Under 2 hours away by train, this mountainous town is a popular day-trip from Tokyo.
Being in Hakone felt a lot like exploring Disneyland; think pirate ships, old trains that climb mountains and cable ropeways that hover over misty volcanic valleys. The diversity of landscape almost felt as though everything was carefully planned and sectioned out into the different worlds like in Disneyland.
Hakone to many locals is also a favourite weekend getaway; an onsen town with great views of Mount Fuji as well as old hiking paths lined with 400 year old cedar trees.
If that sounds like your kind of getaway — even if it’s just a quick detour from Tokyo — here’s our guide to a fuss-free day trip in Hakone.
Hakone Free Pass
This is the only pass you’ll need to cover all the key sights in Hakone. It comes in a 2-day (¥5140) and 3-day (¥5640) option and includes all the different transport needed to reach the main attractions as well as discounts on certain vendors.
You can order a Hakone Free Pass beforehand through Klook for S$62 and $68 for the 2 and 3 day pass respectively. If it’s your first time using Klook, use the promo code <TTIKLOOK> to enjoy $5 off your Hakone Free Pass!
After ordering, collect your pass from the Odakyu Sightseeing centre at Shinjuku station (8am – 6pm). No printouts needed. Just show the QR code from the Klook app.
If you’re wondering whether the pass is worth it’s value (convenience aside), check out our budget breakdown at the end of the post to find out.
Getting from Tokyo to Hakone
Budget Option via Odawara
Included in the Hakone Free Pass is the ride from Shinjuku to Odawara station (85mins) via the Odakyu Line. At Shinjuku station, show your Hakone Free Pass at the manned gantries to have it stamped.
From Odawara, transfer to the Hakone Yuzan train and get off at Hakone Yumoto Station; where your adventure begins!
Premium/Direct Option (Romance Car)
If you’d like to skip the transfer at Odawara, you can opt for the Romance car with a top up of ¥890 to your Hakone Free Pass. Those travelling with families or kids might prefer this option since it’s a direct train from Shinjuku to Hakone Yumoto station. The large windows in some of the trains are also better for sightseeing on the journey from Tokyo to Hakone.
March 2018 Update: Top up for the Romance Car now costs ¥1090 one-way (Shinjuku to Hakone-Yumoto station) instead of ¥890.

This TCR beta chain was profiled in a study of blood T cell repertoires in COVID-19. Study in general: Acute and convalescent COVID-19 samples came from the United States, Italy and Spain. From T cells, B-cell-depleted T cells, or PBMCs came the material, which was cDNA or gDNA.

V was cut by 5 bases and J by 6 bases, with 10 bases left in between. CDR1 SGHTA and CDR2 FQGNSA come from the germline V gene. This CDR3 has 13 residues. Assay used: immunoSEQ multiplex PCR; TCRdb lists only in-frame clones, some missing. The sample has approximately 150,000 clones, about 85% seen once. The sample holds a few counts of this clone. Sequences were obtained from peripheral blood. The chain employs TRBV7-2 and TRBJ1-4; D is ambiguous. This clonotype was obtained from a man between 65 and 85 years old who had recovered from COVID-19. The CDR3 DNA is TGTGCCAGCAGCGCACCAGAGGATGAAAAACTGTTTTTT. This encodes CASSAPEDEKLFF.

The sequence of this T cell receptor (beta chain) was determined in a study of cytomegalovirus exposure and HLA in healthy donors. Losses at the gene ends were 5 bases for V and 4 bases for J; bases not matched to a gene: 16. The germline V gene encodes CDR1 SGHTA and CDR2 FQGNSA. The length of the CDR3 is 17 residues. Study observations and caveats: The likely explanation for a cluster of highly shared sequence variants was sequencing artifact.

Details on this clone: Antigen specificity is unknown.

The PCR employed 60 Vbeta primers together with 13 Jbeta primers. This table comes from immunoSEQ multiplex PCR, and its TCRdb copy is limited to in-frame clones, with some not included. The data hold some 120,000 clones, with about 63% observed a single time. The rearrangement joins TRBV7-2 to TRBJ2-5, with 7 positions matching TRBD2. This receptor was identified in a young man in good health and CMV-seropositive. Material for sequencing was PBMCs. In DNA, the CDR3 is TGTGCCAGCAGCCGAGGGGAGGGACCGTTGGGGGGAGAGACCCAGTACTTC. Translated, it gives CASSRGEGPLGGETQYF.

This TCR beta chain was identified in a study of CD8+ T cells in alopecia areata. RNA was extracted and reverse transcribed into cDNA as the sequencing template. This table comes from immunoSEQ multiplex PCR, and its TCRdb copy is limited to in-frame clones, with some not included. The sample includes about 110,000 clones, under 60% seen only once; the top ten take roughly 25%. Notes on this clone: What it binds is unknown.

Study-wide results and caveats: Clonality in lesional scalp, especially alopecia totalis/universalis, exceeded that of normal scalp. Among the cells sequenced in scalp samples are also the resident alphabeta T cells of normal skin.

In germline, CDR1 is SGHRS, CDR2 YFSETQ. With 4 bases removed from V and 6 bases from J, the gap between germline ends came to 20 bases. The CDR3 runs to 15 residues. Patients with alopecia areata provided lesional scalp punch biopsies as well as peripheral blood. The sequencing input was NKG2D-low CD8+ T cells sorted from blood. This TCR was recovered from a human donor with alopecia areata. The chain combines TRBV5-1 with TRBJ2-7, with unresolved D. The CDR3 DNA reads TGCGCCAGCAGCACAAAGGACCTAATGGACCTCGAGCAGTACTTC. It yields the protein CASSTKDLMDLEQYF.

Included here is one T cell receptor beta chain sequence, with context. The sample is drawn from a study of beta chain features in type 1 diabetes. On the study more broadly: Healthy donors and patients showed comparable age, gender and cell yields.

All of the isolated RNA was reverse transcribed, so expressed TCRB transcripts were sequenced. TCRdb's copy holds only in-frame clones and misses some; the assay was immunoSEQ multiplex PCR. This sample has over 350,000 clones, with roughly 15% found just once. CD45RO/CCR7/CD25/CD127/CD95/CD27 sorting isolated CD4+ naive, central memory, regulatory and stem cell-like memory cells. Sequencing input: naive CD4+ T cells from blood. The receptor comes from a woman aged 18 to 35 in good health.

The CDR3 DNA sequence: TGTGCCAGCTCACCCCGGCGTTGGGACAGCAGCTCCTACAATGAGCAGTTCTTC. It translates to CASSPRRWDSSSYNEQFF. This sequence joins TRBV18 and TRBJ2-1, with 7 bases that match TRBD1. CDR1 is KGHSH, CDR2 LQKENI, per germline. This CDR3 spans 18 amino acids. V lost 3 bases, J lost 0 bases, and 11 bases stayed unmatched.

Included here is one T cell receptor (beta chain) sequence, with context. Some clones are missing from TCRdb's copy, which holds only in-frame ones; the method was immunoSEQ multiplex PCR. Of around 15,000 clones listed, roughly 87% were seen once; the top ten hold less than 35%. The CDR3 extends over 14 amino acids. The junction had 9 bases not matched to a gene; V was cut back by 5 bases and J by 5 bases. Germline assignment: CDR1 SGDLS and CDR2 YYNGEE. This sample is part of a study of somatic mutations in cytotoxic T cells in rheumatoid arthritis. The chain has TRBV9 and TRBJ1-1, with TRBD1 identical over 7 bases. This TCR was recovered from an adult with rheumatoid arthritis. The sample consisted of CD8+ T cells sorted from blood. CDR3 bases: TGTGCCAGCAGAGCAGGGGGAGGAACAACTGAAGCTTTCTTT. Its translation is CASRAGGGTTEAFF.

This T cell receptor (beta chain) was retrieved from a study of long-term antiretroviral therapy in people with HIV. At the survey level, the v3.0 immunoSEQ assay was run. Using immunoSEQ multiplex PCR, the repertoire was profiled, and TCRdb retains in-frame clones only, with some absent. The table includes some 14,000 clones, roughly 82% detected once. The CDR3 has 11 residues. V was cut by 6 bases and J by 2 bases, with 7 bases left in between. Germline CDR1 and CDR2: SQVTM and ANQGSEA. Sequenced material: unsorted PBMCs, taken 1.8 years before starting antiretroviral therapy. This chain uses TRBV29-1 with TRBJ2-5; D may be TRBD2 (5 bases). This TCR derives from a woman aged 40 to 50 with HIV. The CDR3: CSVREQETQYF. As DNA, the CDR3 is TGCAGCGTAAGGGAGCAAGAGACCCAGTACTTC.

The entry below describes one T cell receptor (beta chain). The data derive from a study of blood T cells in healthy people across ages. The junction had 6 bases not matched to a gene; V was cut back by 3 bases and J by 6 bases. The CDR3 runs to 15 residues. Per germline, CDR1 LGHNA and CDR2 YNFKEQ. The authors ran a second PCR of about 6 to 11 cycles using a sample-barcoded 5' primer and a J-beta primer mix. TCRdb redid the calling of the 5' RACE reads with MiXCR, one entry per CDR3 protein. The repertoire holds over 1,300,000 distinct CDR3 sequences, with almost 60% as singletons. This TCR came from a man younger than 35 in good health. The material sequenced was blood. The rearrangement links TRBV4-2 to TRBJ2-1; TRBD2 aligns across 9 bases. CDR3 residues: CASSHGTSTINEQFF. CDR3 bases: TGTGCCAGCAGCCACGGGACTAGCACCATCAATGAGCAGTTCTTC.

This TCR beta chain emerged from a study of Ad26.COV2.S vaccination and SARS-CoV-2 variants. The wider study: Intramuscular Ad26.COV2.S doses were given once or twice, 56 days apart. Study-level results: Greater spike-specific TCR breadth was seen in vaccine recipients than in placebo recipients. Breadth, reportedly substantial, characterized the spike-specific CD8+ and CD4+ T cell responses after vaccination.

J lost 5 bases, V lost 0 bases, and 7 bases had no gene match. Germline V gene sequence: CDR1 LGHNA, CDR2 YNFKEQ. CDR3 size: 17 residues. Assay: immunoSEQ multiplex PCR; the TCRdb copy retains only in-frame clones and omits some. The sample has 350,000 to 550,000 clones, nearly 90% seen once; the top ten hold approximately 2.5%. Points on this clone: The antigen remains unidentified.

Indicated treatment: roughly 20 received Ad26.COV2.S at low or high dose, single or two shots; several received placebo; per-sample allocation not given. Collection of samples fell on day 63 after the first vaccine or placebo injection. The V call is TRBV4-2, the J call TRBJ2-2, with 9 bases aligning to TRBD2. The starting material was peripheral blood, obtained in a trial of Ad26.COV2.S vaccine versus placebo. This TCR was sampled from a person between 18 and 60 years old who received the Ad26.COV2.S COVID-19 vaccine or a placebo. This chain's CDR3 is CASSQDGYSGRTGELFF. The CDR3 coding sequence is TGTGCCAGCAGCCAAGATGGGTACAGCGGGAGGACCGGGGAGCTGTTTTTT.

Hakone Day-Trip Itinerary
From Hakone-Yumoto station, all the main attractions can be covered in a circle around Hakone so there’s 2 ways around it. Most people take the anti-clockwise route starting from taking the Hakone Tozan train to Gora and ending at with a bus ride from Moto-Hakone. This route is ideal because the Hakone Ropeway that brings you to Owakudani closes at 4pm; but many places here close near 5pm anyway.
However if you’re looking to beat the crowds, you can try the clockwise route instead starting from the most iconic part of Hakone.
1) Hakone shrine & torii gate
One of the most iconic symbols of Hakone is the grand Torii gate that sits on the edge of Lake Ashinoko. In fact, it’s probably more famous than the shrine itself as it takes a bit of climbing to get to.
How to get there: From Hakone Yumoto, take the Hakone Tozan Bus to Moto-Hakone Boat Pier (35 minutes).
2) Ancient Cedar Avenue
One of the best preserved parts of old Hakone is this 500m path lined with tall cedar trees. It was the original path used during the Edo period where travellers mainly walked on foot between Tokyo and Kyoto.
If you love hiking, there’s a longer route (~1.5 hours) between Moto-Hakone and Hakone-Yumoto that passes by a 350 year old teahouse, Amazake-chaya whose family has been serving travellers since the Edo period.
How to get there: From Hakone Yumoto, it’s a 3 minutes walk (opposite direction of the Hakone Shrine). At the other end of the Cedar Avenue is the Old Tokaido Checkpoint.
3) Hakone Old Checkpoint Museum